Artist rendering of proposed New Northwest Area Elementary School. (Photo by Linda Dorsey Walker)
Northwest Baltimore County residents can anticipate the opening of a new 700 seat elementary school in less than one year; however, few residents living within a five minute drive from the new site realize the school is coming, its location or whether or not their child is likely to be impacted.
For hundreds of County residents the New Northwest Area Elementary School, located at 9455 Lyons Mill Road in Owings Mills, will mean transfer of their child to the new site by August 2015.
Homeowner associations (HOA’s) located within the area immediately surrounding the new school, are disproportionately impacted because the new school may determine the future value of their homes because of new bus and foot traffic.
For many homeowners the impact runs deeper because their children who presently attend one of nation’s top “Blue Ribbon” schools, Woodholme Elementary School, will not continue there next year.
Groundbreaking for the $7.2 million 700 seat New Northwest Area Elementary School took place on Aug. 26. An additional elementary school for the area has long been overdue since both New Town Elementary and Woodholme Elementary opened as over-crowded schools in 2001 and 2005.
School officials say the State’s new school construction process does not allow them to consider the plans of developers who presently hold options to build new housing starts on nearby parcels of land.
Within days of this groundbreaking, construction began on hundreds of new townhomes located on the same Ballard Farm land as the new school.
BCPS organizers of the Northwest Area Boundary Study Committee, which met for the first time, Sept. 17, excluded all but one of the several HOA’s, (Winterset), directly impacted by the plan, stating they were not aware of any others.
Instead, principals from schools located miles from the new school were requested to identify parents from their schools to be members. Asked whether Dr. Dallas might consider a change to include the HOA’s closest to the new building site, BCPS officials responded, “It is highly unlikely.”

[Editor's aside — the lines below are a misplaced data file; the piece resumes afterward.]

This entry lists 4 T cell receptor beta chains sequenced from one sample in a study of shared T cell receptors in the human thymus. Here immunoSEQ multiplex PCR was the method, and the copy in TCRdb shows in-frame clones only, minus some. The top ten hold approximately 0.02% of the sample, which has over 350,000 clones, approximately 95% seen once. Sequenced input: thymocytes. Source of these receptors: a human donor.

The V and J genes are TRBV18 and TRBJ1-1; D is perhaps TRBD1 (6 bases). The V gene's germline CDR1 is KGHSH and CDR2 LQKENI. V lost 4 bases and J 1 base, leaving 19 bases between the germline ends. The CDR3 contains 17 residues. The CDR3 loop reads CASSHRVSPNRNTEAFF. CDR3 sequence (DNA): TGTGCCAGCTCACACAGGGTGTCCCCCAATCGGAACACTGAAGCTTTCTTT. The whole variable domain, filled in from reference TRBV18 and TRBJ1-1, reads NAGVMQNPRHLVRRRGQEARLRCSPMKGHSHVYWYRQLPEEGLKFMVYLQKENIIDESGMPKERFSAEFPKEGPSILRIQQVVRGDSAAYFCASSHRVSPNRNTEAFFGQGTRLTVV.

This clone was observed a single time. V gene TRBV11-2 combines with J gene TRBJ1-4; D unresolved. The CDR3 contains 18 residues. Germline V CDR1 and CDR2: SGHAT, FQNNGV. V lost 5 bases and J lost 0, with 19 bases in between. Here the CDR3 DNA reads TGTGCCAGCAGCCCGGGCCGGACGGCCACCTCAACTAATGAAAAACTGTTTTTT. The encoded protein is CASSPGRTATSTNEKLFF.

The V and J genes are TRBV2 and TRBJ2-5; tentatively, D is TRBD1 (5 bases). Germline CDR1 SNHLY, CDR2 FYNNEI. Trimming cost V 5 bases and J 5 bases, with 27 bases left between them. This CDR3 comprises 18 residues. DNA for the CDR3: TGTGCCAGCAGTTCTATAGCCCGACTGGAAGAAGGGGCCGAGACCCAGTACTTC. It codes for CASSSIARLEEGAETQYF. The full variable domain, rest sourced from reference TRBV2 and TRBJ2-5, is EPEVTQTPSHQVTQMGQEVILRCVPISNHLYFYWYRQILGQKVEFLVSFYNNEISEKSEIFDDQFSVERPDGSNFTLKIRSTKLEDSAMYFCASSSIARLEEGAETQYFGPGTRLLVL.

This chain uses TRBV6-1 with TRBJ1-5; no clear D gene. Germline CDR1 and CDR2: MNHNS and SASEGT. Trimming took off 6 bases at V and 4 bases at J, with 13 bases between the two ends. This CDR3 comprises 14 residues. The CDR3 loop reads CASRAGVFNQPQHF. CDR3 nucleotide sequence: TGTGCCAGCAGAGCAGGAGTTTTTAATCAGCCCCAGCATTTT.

The Lyonswood and Whitehurst Home Owners Associations continue to be excluded despite having their absence pointed out to the BCPS planners, and despite the inconvenience of being disturbed by school construction. Instead, after the Boundary Committee has met five times to develop its plan, the directly impacted HOA’s will be given the exact same opportunity as all members of the public for comment on Nov. 19.
The Northwest Area Boundary Study Committee began the task of recommending boundaries for the new school at meeting on September 16. (Image courtesy Baltimore County Government)
Northwest area HOA’s want a new middle school closer to their homes, but those concerns appear to not have found a receptive ear.
While Baltimore County plans to spend $1.1 billion over the near few years to add an additional 11,000 seats to the total for Baltimore County, according to Michelle Prumo, chief of staff for Dr. Dallas Dance, there is no need for an additional Middle School in the Owings Mills / Randallstown area, where no new middle school has been constructed for decades.
“A new elementary school can be justified, however, Baltimore County has no plans to build a new middle school in the New Town area of Owings Mills because the current middle schools are operating under-capacity. There are presently 5800 BCPS middle schools seats available in that area of northwest Baltimore County where only 5100 student are enrolled”, said Prumo.
However, each year dozens of area parents withdraw their students from BCPS rather than allow them to attend the assigned middle school, located approximately 4 miles away from New Town, because of concerns over quality of education, student safety, and the inability of bussed children to stay for afterschool activities.
Prumo stated ”We are indeed aware that some parents in that area have the means and desire to send their students to private schools rather than the assigned public middle school, and do so because that is their choice.”
Members of the public are invited to be observers only at future Boundary Committee meetings at New Town High School at 7 p.m., Oct. 1, 15 and 29; Nov. 12 and Dec. 10.